Laviano A, Inui A, Meguid MM, Molfino A, Conte C, Fanelli FR: NPY and brain monoamines in the pathogenesis of cancer anorexia. Nutrition 2008, 24:802–805.
Smith JC, Whitton PS: Nitric oxide modulates N-methyl-D-aspartate-evoked serotonin release in the raphe nuclei and frontal cortex of the freely moving rat. Neurosci Lett 2000, 291:5–8.
Wegener G, Volke V, Rosenberg R: Endogenous nitric oxide decreases hippocampal levels of serotonin and dopamine in vivo. Br J Pharmacol 2000, 130:575–580.
Lorrains DS, Hull EM: Nitric oxide increases dopamine and serotonin release in the medial preoptic area. Neuroreport 1993, 5:87–89.
Wang J, Dunn AJ: Mouse interleukin-6 stimulates the HPA axis and increases brain tryptophan and serotonin metabolism. Neurochem Int 1998, 22:143–154.
Chiavegatto S, Nelson RJ: Interaction of nitric oxide and serotonin in aggressive behavior. Horm Behav 2003, 44:233–241.
Dunn AJ: Effects of cytokines and infections on brain neurochemistry. Clin Neurosci Res 2006, 6:52–68.
Segieth J, Pearce B, Fowler L, Whitton PS: Regulatory role of nitric oxide over hippocampal 5-HT release in vivo. Naunyn Schmiedebergs Arch Pharmacol 2001, 363:302–306.
Kaehler ST, Singewald N, Sinner C, Philippu A: Nitric oxide modulates the release of serotonin in rat hypothalamus. Brain Res 1999, 835:346–349.
Garfield AS, Heisler LK: Pharmacological targeting of the serotonergic system for the treatment of obesity. J Physiol 2009,587(1):49–60.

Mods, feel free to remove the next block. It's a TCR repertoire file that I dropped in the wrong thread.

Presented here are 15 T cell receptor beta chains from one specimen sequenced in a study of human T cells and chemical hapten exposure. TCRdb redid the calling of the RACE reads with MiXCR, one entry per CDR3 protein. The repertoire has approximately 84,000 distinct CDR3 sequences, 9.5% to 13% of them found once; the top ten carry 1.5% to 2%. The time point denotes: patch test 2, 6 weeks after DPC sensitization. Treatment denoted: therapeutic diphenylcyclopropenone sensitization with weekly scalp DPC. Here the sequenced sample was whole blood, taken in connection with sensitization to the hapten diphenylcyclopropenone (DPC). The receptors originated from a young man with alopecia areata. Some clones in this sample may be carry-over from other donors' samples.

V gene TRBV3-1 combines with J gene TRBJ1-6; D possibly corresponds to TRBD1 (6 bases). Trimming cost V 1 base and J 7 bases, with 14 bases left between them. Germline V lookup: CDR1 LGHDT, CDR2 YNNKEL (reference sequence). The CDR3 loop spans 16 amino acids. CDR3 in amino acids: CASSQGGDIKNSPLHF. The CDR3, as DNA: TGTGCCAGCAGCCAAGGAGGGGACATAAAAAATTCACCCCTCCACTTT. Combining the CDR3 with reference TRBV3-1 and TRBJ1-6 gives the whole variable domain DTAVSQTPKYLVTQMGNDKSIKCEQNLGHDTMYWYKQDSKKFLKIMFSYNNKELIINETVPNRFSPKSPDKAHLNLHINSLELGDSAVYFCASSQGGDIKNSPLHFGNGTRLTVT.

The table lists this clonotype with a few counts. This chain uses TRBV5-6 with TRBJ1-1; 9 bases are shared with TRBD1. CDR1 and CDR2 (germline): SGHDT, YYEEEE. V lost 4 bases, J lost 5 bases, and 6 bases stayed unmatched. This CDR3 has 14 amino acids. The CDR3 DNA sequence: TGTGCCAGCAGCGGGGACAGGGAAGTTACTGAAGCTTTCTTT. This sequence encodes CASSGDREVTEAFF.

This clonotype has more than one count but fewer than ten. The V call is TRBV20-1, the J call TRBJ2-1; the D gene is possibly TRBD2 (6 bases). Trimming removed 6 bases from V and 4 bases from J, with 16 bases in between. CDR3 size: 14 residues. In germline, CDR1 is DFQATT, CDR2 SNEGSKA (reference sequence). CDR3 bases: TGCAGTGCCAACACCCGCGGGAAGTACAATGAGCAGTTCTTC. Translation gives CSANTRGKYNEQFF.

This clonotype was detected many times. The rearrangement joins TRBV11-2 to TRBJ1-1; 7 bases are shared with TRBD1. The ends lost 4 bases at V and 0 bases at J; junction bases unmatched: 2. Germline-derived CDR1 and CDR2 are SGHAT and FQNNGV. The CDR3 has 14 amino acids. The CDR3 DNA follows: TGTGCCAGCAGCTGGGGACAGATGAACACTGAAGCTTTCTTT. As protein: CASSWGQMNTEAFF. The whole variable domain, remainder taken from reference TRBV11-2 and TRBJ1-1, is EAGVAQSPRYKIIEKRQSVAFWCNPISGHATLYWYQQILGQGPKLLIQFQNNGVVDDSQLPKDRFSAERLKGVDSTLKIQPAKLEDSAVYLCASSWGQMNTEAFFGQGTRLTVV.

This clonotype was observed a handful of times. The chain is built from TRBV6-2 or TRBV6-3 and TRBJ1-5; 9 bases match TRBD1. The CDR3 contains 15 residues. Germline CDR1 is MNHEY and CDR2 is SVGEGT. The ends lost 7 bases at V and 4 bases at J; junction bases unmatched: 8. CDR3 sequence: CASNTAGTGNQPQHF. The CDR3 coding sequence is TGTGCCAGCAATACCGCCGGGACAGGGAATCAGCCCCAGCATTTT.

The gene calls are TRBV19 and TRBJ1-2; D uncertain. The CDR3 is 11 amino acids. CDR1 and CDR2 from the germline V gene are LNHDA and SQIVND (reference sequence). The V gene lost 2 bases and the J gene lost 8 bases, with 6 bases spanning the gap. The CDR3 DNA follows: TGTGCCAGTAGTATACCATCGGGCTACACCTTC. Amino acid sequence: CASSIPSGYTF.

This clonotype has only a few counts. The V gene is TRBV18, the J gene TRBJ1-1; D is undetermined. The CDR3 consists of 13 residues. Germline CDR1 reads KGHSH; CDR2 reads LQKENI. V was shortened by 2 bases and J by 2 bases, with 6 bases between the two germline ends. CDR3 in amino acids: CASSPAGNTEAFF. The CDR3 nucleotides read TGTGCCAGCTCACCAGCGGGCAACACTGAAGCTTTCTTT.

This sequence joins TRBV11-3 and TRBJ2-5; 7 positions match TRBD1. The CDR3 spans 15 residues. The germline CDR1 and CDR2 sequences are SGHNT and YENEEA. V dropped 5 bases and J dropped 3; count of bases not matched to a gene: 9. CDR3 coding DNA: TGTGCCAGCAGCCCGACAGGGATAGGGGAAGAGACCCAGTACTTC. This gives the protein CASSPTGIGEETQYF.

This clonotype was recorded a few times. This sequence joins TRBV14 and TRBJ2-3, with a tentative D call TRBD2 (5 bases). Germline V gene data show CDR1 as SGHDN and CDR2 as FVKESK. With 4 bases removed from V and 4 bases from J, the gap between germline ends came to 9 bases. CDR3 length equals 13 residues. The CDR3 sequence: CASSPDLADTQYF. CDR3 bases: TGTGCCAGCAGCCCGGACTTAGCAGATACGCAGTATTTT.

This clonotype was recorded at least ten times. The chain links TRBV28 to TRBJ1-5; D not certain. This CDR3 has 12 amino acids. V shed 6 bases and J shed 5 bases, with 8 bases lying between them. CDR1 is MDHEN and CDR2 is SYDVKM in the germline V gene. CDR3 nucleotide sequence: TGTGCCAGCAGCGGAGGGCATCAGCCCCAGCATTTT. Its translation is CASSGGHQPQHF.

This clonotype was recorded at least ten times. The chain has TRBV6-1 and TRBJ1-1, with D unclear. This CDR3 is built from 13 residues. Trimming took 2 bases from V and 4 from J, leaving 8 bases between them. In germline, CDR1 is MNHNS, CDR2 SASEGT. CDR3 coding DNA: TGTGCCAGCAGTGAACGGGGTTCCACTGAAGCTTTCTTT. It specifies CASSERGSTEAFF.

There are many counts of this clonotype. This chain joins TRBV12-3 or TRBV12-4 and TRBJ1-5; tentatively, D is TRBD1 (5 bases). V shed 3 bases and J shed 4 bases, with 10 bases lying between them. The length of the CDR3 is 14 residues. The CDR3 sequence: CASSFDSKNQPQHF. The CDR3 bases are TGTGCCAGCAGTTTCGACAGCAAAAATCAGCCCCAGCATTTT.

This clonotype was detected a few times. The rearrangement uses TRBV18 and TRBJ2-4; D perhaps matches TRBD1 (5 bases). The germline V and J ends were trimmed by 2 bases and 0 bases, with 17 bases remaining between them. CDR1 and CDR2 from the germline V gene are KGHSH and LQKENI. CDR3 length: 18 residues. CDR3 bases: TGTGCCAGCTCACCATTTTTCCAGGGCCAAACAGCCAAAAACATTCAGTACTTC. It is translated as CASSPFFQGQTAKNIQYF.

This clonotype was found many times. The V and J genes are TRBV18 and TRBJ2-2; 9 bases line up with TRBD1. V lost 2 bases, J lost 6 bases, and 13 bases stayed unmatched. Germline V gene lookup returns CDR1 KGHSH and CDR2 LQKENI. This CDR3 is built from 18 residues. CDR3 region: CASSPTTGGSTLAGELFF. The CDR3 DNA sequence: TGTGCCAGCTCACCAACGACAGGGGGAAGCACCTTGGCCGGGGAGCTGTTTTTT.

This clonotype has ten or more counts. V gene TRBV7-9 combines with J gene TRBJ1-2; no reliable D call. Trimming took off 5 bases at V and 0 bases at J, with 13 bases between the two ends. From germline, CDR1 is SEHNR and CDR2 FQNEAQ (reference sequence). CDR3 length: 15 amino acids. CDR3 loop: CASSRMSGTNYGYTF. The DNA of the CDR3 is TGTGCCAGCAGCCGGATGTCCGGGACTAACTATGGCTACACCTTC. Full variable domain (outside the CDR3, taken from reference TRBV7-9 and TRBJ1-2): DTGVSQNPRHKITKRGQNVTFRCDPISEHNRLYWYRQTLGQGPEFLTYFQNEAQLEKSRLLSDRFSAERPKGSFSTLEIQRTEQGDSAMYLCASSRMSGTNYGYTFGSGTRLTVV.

Langhans W, Hrupka B: Interleukins and tumor necrosis factor as inhibitors of food intake. Neuropeptides 1999, 33:415–424.
Scarlett JM, Jobst EE, Enriori PJ, Bowe DD, Batra AK, Grant WF, Cowley MA, Marks DL: Regulation of central melanocortin signaling by interleukin-1β. Endocrinology 2007, 148:4217–4225.
Carvalheira JBC, Ribeiro EB, Araujo EP, Guimarães RB, Telles MM, Torsoni M, Gontijo JAR, Velloso LA, Saad MJA: Selective impairment of insulin signalling in the hypothalamus of obese Zucker rats. Diabetologia 2003, 46:1619–1640.
Matsuda M, Liu Y, Mahankali S, Pu Y, Mahankali A, Wang J, DeFronzo RA, Fox PT, Gao JH: Altered hypothalamic function in response to glucose ingestion in obese humans. Diabetes 1999, 48:1801–1806.
White BD, Martin RJ: Evidence for a central mechanism of obesity in the Zucker rat: role of neuropeptide Y and leptin. Proc Soc Exp Biol Med 1997, 214:222–232.
De Artinano AA, Castro MM: Experimental rat models to study the metabolic syndrome. Br J Nutr 2009, 102:1246–1253.
Beck B: Neuropeptide Y in normal eating and in genetic and dietary-induced obesity. Phil Trans R Soc B 2006, 361:1159–1185.
The authors wish to thank the State of São Paulo Research Foundation (FAPESP), São Paulo, SP, Brazil, for the financial support.
The authors declare that they have no competing interests.
AI, MMT and IS performed the experiments and participated in data analysis and manuscript writing. GMSS gave statistical advice. LMO, CMON and VLFS reviewed and edited the manuscript. EBR supervised the experiments and data analysis and wrote the manuscript. All authors read and approved the final manuscript.
About this article
Cite this article
Iuras, A., Telles, M.M., Andrade, I.S. et al. L-arginine abolishes the hypothalamic serotonergic activation induced by central interleukin-1β administration to normal rats. J Neuroinflammation 10, 912 (2013). https://doi.org/10.1186/1742-2094-10-147